Dictators, Dictatorship and the African Novel

Fictions of the State under Neoliberalism

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Publisher Description

This book examines the representation of dictators and dictatorships in African fiction. It examines how the texts clarify the origins of postcolonial dictatorships and explore the shape of the democratic-egalitarian alternatives. The first chapter explains the ‘neoliberal’ period after the 1970s as an effective ‘recolonization’ of Africa by Western states and international financial institutions. Dictatorship is theorised as a form of concentrated economic and political power that facilitates Africa’s continued dependency in the context of world capitalism. The deepest aspiration of anti-colonial revolution remains the democratization of these authoritarian states inherited from the colonial period. This book discusses four novels by Ngũgĩ wa Thiong’o, Ahmadou Kourouma, Chinua Achebe and Chimamanda Ngozi Adichie in order to reveal how their themes and forms dramatize this unfinished struggle between dictatorship and radical democracy.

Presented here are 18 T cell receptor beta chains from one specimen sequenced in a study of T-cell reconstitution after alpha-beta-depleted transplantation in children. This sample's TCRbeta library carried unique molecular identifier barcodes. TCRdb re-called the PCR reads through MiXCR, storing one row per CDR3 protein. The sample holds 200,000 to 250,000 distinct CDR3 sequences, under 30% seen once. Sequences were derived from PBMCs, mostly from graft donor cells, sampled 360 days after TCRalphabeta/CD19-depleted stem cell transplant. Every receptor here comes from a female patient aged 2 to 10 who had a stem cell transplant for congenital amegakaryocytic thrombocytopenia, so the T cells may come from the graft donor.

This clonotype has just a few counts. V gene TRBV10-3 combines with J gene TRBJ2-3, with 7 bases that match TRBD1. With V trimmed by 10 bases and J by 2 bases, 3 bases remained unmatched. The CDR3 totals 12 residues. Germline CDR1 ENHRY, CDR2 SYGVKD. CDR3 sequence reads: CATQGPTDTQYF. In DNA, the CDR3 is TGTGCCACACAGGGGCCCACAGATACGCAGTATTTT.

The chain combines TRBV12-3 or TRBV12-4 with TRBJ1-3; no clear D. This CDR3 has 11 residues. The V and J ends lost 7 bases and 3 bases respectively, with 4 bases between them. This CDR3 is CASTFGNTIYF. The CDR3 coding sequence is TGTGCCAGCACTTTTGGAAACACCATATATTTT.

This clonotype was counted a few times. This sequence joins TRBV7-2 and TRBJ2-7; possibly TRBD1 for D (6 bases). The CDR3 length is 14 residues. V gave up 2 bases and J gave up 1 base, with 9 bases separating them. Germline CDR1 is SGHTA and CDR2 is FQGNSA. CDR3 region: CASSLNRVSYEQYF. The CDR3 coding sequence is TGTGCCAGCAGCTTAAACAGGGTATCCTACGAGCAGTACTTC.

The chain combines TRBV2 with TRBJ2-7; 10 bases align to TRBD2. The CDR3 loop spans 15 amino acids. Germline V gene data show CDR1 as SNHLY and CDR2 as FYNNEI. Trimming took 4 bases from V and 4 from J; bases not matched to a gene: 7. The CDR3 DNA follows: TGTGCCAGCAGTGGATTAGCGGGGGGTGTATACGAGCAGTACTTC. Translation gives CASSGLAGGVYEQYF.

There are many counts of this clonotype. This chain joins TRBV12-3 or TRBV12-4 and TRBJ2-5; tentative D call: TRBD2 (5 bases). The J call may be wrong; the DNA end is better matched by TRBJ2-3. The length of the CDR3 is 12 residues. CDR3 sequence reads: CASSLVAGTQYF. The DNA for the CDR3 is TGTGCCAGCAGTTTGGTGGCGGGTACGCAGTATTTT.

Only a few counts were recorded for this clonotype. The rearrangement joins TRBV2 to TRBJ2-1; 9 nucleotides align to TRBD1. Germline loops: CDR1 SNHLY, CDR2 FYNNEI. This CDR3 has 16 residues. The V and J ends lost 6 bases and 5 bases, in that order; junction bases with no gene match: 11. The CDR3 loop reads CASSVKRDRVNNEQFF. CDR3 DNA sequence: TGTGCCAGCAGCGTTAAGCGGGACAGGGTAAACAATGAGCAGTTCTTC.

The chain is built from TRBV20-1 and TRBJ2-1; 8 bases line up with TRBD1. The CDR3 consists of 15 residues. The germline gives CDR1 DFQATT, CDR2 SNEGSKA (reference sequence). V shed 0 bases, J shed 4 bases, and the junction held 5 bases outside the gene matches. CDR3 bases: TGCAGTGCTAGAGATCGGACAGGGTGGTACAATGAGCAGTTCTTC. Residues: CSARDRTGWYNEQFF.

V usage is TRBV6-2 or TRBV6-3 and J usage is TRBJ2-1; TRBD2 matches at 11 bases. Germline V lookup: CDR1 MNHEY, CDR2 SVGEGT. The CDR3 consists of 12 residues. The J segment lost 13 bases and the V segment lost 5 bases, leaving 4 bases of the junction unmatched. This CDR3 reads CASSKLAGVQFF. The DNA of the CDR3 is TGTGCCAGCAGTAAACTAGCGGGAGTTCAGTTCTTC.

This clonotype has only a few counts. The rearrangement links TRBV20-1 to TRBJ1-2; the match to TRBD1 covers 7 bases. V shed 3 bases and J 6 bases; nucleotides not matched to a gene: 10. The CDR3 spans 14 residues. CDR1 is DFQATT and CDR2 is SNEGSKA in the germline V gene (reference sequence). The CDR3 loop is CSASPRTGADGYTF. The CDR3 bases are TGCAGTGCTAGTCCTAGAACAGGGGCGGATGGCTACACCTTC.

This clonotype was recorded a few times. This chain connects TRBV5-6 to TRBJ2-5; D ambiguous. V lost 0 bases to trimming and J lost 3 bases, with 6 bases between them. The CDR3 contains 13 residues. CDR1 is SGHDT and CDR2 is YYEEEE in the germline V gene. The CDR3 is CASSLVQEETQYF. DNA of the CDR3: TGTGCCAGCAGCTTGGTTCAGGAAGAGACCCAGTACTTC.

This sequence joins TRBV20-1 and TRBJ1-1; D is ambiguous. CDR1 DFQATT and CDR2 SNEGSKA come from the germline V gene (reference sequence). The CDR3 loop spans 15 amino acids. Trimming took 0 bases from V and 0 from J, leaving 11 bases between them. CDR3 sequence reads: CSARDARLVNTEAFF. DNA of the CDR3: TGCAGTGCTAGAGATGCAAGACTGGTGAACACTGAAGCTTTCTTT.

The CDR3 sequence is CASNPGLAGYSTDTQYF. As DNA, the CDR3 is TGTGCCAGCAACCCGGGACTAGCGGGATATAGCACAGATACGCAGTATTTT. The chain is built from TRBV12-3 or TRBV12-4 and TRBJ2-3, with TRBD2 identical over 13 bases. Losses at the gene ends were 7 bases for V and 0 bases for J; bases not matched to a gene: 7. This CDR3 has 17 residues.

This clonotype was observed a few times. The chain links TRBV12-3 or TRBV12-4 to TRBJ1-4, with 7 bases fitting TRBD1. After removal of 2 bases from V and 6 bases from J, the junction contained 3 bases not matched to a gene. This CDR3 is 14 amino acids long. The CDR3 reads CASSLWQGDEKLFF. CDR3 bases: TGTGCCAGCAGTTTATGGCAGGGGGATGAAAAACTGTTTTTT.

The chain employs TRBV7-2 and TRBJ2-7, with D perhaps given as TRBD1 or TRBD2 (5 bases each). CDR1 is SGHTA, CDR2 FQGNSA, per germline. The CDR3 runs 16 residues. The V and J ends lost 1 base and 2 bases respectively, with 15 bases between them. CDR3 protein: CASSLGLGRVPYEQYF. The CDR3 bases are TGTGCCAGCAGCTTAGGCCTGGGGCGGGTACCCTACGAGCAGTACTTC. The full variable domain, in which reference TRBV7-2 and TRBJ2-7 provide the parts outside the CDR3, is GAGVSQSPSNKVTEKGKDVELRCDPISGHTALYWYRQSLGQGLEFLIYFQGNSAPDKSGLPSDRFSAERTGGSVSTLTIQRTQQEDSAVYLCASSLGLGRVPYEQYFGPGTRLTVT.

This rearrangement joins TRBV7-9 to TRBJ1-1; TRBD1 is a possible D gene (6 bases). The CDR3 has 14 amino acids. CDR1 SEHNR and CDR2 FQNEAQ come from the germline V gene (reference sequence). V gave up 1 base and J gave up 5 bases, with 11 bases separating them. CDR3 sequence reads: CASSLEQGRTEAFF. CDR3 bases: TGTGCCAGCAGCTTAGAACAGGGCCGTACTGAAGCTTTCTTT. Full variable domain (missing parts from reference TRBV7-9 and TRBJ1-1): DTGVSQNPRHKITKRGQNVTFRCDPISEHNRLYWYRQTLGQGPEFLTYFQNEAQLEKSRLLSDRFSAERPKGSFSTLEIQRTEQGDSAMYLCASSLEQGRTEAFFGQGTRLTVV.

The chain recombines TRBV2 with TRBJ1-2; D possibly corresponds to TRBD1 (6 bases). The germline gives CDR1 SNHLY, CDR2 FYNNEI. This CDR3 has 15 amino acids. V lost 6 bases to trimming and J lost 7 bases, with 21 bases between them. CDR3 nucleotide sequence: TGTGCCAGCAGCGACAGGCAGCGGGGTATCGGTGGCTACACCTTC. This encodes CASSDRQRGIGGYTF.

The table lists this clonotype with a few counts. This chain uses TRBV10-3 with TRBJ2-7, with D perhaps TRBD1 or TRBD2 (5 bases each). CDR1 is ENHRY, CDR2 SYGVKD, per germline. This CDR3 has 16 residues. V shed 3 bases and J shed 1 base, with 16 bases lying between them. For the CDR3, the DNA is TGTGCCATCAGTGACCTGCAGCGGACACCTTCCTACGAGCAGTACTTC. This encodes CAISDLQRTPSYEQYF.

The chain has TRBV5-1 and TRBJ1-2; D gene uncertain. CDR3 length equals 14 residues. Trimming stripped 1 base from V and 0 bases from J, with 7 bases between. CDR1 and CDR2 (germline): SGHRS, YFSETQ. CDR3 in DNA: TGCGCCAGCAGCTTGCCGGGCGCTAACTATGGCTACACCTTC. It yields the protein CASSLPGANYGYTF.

Robert Spencer is Senior Lecturer in Postcolonial Literatures and Cultures at the University of Manchester, UK. He is the author of Cosmopolitan Criticism and Postcolonial Literature (2011) and the co-author of For Humanism: Explorations in Theory and Politics, with David Alderson (2017), and co-author of Postcolonial Locations: New Directions in Postcolonial Studies, with Anastasia Valassopoulos (2020). 

GENRE
Fiction & Literature
RELEASED
2021
1 March
LANGUAGE
EN
English
LENGTH
285
Pages
PUBLISHER
Springer International Publishing
SIZE
1.4
MB

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